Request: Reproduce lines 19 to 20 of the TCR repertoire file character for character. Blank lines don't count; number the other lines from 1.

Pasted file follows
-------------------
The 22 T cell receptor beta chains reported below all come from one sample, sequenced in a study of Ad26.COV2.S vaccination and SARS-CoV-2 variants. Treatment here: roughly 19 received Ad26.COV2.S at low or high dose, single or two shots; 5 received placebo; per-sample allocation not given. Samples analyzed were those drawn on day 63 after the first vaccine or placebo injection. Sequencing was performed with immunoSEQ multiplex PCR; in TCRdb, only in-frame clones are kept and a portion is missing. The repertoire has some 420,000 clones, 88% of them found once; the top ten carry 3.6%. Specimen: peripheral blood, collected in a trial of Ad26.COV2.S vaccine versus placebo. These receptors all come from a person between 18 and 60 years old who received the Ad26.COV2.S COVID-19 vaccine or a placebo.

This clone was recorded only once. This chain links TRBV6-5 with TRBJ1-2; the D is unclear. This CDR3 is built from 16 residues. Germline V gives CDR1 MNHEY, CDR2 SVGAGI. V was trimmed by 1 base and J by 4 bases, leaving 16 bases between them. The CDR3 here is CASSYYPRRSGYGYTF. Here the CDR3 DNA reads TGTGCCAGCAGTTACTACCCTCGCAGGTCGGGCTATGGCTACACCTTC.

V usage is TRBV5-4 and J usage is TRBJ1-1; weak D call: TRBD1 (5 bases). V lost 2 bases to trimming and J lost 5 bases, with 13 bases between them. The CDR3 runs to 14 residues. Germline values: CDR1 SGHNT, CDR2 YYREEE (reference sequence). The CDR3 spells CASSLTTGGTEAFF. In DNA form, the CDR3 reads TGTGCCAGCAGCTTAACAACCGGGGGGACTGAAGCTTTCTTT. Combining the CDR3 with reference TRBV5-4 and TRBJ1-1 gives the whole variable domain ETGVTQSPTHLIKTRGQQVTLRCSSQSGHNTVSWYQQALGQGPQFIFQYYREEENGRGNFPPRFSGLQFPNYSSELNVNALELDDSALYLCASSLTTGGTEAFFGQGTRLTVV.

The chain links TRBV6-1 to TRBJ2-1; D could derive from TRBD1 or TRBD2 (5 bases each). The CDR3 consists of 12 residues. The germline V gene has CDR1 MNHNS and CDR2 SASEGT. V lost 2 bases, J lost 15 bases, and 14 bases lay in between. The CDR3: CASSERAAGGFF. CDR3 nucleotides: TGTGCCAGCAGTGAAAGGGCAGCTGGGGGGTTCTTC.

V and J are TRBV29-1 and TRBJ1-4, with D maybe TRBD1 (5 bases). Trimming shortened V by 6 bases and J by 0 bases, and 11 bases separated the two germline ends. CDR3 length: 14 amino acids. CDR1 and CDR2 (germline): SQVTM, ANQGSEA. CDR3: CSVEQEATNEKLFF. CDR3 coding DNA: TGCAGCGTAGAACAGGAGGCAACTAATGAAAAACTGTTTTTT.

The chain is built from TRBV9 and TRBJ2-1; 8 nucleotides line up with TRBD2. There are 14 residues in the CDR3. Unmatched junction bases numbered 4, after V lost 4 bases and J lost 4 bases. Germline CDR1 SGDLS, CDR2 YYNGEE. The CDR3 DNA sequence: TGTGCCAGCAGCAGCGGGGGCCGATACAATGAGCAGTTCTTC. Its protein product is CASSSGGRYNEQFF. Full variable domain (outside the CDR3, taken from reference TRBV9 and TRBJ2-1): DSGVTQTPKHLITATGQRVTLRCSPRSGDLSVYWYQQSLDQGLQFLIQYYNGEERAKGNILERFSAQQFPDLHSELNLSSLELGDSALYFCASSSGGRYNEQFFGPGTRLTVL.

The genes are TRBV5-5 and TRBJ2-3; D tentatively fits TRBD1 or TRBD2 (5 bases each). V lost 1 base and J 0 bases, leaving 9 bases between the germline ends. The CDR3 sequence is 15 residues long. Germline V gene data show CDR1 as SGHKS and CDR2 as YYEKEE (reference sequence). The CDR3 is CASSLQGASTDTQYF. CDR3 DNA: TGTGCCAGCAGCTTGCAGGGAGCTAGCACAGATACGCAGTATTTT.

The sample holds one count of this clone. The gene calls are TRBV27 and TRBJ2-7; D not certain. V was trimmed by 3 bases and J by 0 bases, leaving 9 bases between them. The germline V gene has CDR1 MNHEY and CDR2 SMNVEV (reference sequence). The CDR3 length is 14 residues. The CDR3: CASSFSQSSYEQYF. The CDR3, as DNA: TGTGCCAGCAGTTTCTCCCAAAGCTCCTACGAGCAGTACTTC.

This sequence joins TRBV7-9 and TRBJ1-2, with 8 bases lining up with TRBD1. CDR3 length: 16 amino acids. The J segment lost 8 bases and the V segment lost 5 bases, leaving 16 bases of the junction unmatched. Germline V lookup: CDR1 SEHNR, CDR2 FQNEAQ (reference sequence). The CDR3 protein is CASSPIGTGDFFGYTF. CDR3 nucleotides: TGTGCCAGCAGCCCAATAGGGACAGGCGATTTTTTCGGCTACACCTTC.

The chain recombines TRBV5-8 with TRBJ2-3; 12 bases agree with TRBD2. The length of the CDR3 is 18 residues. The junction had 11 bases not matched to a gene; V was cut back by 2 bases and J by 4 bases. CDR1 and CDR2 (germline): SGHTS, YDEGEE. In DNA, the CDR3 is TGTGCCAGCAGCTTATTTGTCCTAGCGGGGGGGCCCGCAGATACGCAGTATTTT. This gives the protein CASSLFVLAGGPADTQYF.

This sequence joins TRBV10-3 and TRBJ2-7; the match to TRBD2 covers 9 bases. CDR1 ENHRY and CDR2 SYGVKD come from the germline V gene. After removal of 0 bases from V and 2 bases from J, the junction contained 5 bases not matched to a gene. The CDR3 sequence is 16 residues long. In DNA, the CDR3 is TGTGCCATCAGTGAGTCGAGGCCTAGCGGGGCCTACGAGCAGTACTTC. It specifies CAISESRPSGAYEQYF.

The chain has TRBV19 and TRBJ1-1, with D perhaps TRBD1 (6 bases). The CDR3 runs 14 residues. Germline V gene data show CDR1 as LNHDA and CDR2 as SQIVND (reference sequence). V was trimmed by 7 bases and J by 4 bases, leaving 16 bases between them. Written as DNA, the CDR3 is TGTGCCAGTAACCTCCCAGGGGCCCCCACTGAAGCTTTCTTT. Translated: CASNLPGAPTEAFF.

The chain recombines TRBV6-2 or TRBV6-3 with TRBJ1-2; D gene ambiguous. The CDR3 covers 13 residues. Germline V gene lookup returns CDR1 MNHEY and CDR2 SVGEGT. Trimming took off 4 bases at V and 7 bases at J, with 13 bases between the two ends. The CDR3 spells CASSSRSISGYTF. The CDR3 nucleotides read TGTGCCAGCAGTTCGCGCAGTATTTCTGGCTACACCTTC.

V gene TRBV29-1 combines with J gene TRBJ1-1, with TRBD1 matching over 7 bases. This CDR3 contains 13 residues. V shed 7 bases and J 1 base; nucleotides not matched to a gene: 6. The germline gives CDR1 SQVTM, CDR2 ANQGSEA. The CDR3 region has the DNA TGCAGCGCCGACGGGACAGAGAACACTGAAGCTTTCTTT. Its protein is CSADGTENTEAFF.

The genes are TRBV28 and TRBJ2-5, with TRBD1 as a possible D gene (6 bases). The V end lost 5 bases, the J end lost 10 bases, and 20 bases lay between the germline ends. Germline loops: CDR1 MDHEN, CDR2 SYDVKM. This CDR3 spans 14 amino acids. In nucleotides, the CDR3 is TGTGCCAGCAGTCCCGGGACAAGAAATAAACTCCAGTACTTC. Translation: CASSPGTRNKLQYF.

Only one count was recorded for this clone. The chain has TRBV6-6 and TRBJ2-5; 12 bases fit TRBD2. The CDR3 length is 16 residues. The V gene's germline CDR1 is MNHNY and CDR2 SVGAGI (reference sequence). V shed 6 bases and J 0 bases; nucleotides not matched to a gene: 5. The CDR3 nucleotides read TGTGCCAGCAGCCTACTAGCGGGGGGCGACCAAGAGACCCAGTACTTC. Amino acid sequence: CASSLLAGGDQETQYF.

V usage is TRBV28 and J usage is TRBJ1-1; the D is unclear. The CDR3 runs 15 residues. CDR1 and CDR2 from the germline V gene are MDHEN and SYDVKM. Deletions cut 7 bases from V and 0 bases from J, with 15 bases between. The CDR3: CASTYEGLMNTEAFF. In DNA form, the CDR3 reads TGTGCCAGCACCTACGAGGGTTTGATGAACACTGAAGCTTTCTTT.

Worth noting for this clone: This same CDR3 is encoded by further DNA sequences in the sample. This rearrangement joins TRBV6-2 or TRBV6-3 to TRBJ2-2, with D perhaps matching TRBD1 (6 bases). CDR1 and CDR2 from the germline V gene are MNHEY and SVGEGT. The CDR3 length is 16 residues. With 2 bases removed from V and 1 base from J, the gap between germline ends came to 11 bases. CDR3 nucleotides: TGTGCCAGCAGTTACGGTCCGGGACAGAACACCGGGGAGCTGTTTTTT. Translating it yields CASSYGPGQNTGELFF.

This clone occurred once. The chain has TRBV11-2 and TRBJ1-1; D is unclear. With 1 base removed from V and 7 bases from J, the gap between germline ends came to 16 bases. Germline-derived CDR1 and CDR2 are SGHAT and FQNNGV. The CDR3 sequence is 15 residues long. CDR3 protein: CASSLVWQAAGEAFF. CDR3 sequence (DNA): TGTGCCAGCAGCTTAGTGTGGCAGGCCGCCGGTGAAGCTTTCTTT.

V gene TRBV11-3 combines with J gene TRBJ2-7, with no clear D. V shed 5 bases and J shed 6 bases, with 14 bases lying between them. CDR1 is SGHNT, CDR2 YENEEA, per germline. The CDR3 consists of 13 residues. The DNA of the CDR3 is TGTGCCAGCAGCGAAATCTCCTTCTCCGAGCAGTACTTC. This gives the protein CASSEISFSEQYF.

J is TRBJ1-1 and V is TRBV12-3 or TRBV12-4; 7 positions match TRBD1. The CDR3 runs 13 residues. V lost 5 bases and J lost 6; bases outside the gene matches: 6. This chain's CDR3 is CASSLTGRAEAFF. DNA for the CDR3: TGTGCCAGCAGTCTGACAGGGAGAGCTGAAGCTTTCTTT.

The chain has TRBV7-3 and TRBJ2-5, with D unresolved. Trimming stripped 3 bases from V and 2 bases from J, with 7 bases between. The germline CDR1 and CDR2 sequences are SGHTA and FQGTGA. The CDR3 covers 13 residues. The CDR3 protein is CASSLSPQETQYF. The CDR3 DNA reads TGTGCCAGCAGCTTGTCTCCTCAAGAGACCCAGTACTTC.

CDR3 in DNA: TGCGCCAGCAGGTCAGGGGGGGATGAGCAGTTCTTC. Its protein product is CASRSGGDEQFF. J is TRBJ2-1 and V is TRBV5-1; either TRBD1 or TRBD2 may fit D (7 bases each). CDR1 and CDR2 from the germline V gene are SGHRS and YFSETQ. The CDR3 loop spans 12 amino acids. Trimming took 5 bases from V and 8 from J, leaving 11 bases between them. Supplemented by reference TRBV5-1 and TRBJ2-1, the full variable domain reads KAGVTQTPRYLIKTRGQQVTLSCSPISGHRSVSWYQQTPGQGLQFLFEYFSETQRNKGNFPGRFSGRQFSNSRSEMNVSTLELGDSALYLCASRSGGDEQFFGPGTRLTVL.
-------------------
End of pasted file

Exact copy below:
This clone occurred once. The chain has TRBV11-2 and TRBJ1-1; D is unclear. With 1 base removed from V and 7 bases from J, the gap between germline ends came to 16 bases. Germline-derived CDR1 and CDR2 are SGHAT and FQNNGV. The CDR3 sequence is 15 residues long. CDR3 protein: CASSLVWQAAGEAFF. CDR3 sequence (DNA): TGTGCCAGCAGCTTAGTGTGGCAGGCCGCCGGTGAAGCTTTCTTT.

V gene TRBV11-3 combines with J gene TRBJ2-7, with no clear D. V shed 5 bases and J shed 6 bases, with 14 bases lying between them. CDR1 is SGHNT, CDR2 YENEEA, per germline. The CDR3 consists of 13 residues. The DNA of the CDR3 is TGTGCCAGCAGCGAAATCTCCTTCTCCGAGCAGTACTTC. This gives the protein CASSEISFSEQYF.